The 2016 college football season kicks off with the Rocky Mountain Showdown this Friday and with it comes the rivalry between the University of Colorado and Colorado State University. The school’s have been playing since 1893, facing off a total of 87 times.
Throughout history, there have been brief gaps in the rivalry, like from 1959 to 1983, when the two teams did not meet at all. From 1983 to 1994, during arguably the greatest era of CU football history, the two schools played a total of seven times, six of which were won by CU. The RMS became an annual series in 1995 and they have played every year since. CU currently leads the series (63-22-2).
Here is part one of our series looking at the five greatest Rocky Mountain Showdowns of all-time.
5. Sept. 2, 2000, CSU 28-24
In front of a crowd of 67,466 fans at Mile High Stadium for the last time, Colorado State, led by Sonny Lubick, sent roughly 35,000 fans back to Boulder with their heads hung low for a second straight season.
The win over the Buffs was monumental for a Ram team on the rise and was the first of many crucial moments from the 2000 season, widely viewed as the most successful seasons in the history of the program.
Behind a brilliant four touchdown performance from senior quarterback Matt Newton, the Rams narrowly defeated the Buffaloes in one of many classic games of the era. Despite being considered vast underdogs, “little brother” clenched his fist, came out swinging and for the first time in over half a century, the Rams defeated the Buffaloes in back-to-back seasons.
Behind Newton’s arm, the Rams got off to a fast 14-0 lead after just one quarter, but CU and junior quarterback Bobby Pesavento came storming back to take a 17-14 lead into halftime. After blowing an early lead and losing all of the momentum late in the first half, the legendary Lubick was able to refocus his team and lead the Rams to victory. When asked on what he said to the team during the break, Lubick responded in a way only he could, with complete and total honesty.
“There’s your Big-12 boys, can you play with them or can’t you play with them,” Lubick reportedly told the team. (Colorado has since moved to the PAC 12).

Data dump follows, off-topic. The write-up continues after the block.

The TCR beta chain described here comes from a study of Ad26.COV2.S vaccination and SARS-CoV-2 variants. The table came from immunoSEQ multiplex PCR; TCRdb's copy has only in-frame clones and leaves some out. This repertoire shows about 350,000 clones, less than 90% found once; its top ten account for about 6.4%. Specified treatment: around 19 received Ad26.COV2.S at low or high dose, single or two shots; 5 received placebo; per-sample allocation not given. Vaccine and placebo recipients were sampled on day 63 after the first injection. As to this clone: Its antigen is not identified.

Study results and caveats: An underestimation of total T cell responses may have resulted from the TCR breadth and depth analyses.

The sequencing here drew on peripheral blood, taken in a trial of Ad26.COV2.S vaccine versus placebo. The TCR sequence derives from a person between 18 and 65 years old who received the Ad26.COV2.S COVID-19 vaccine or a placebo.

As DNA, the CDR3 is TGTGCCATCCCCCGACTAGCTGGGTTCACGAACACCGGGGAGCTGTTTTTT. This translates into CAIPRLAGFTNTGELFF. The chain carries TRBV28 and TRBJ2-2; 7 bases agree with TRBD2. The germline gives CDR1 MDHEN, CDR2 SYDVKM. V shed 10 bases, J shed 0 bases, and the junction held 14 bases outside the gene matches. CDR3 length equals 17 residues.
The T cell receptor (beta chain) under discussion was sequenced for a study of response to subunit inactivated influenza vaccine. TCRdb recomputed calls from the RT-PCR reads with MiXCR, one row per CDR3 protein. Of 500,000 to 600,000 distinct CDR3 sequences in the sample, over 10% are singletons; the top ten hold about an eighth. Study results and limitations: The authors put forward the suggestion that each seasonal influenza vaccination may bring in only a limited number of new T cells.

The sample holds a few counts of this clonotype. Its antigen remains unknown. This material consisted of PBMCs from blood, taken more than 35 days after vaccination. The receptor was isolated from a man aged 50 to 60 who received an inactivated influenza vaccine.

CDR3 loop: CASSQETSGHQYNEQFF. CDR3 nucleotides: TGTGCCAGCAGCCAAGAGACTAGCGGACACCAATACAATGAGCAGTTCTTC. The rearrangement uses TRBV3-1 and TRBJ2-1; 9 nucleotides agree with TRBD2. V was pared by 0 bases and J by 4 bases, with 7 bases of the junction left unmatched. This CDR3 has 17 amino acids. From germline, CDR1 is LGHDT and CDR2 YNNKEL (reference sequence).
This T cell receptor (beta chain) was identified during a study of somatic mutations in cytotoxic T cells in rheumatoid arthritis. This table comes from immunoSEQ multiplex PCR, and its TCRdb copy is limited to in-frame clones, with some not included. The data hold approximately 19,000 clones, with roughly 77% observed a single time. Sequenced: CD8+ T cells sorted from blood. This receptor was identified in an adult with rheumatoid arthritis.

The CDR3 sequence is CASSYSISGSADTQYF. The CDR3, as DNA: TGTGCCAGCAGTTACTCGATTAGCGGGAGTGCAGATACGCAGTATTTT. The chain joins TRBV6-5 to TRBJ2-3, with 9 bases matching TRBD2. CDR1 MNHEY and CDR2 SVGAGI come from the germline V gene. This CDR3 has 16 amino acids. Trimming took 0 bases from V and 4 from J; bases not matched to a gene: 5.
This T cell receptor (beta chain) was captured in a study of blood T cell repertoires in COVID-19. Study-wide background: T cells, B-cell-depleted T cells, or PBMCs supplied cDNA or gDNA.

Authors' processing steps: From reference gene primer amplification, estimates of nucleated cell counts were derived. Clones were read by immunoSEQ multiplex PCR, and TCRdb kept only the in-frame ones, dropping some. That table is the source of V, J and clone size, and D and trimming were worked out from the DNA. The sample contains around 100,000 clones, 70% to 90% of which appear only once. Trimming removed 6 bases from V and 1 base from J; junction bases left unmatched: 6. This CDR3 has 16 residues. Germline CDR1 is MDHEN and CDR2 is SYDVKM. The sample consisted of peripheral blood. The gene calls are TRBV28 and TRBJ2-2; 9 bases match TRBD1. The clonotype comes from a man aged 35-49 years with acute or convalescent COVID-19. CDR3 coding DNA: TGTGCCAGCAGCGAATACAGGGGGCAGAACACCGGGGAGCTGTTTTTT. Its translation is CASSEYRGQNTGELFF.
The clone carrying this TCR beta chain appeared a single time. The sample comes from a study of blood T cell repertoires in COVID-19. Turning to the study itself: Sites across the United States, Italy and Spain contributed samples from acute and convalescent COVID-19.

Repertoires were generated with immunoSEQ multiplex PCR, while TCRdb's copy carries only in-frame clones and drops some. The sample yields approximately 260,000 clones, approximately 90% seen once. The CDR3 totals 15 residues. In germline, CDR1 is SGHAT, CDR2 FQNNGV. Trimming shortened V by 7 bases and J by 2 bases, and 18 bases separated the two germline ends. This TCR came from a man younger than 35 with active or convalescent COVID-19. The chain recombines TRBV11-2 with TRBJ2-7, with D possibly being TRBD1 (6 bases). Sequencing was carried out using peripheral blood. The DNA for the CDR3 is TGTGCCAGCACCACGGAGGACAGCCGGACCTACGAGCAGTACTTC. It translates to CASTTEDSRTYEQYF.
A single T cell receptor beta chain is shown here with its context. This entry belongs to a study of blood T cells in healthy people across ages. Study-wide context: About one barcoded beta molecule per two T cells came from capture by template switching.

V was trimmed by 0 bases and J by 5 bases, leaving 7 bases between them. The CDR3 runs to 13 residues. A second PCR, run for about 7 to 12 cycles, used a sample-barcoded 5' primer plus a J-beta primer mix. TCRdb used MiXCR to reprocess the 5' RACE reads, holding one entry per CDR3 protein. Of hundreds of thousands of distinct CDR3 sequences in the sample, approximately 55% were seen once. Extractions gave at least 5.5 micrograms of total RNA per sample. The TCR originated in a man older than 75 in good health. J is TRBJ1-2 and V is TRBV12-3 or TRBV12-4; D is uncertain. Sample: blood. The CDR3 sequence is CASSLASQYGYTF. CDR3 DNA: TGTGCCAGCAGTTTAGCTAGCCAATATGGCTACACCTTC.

“In the old days, we all used to say, ‘let’s go win,’ but there was no belief in it. Now you can sense the belief. It’s genuine. It’s not phony,” Lubick said.
Just three minutes into the third quarter, the Buffs scored their 24th unanswered point. From that point on, the CSU defense kept the CU offense in check, and the Buffs did not score for the remainder of the game, even despite two third quarter interceptions thrown by Newton.
Late in the third quarter, CSU regained some momentum when Newton delivered a 42-yard touchdown strike to senior wide receiver Frank Rice, bringing the Rams within three, 24-21.
Junior tight end Jose Ochoa capped off a 64-yard drive with a 30-yard touchdown reception, giving the Rams the lead two minutes into the fourth quarter; a lead the Rams would hold onto.
Despite 532 yards of total offense from Colorado and back-to-back turnovers in the third quarter, the Rams defense was able to keep the Buffs out of the end zone for nearly the entire second half. After struggling for most of the game, the CSU offense was able to make big plays when the team needed it most.
Along with being an all around competitive game, the 2000 RMS was one of the greatest in history because it signified the arrival of Colorado State football. After dominating CU the year before, winning 41-14, defeating the Buffaloes for a second-straight season was a monumental moment in Lubick’s tenure as head coach.
The Rams went on to finish the season with a record of 10-2, winning the Mountain West and defeating Louisville in the Liberty Bowl. The 2000 Rams were all around one of the greatest football teams in not just CSU history, but really the history of the Mountain West and that run started with the victory over CU.
Moore went to earn Co-Offensive Player of the Year honors, while CSU LB Rick Crowell was recognized as the MWC Defensive Player of the Year.
Collegian sports reporter Justin Michael can be reached by email at firstname.lastname@example.org or on Twitter @JustinTMichael.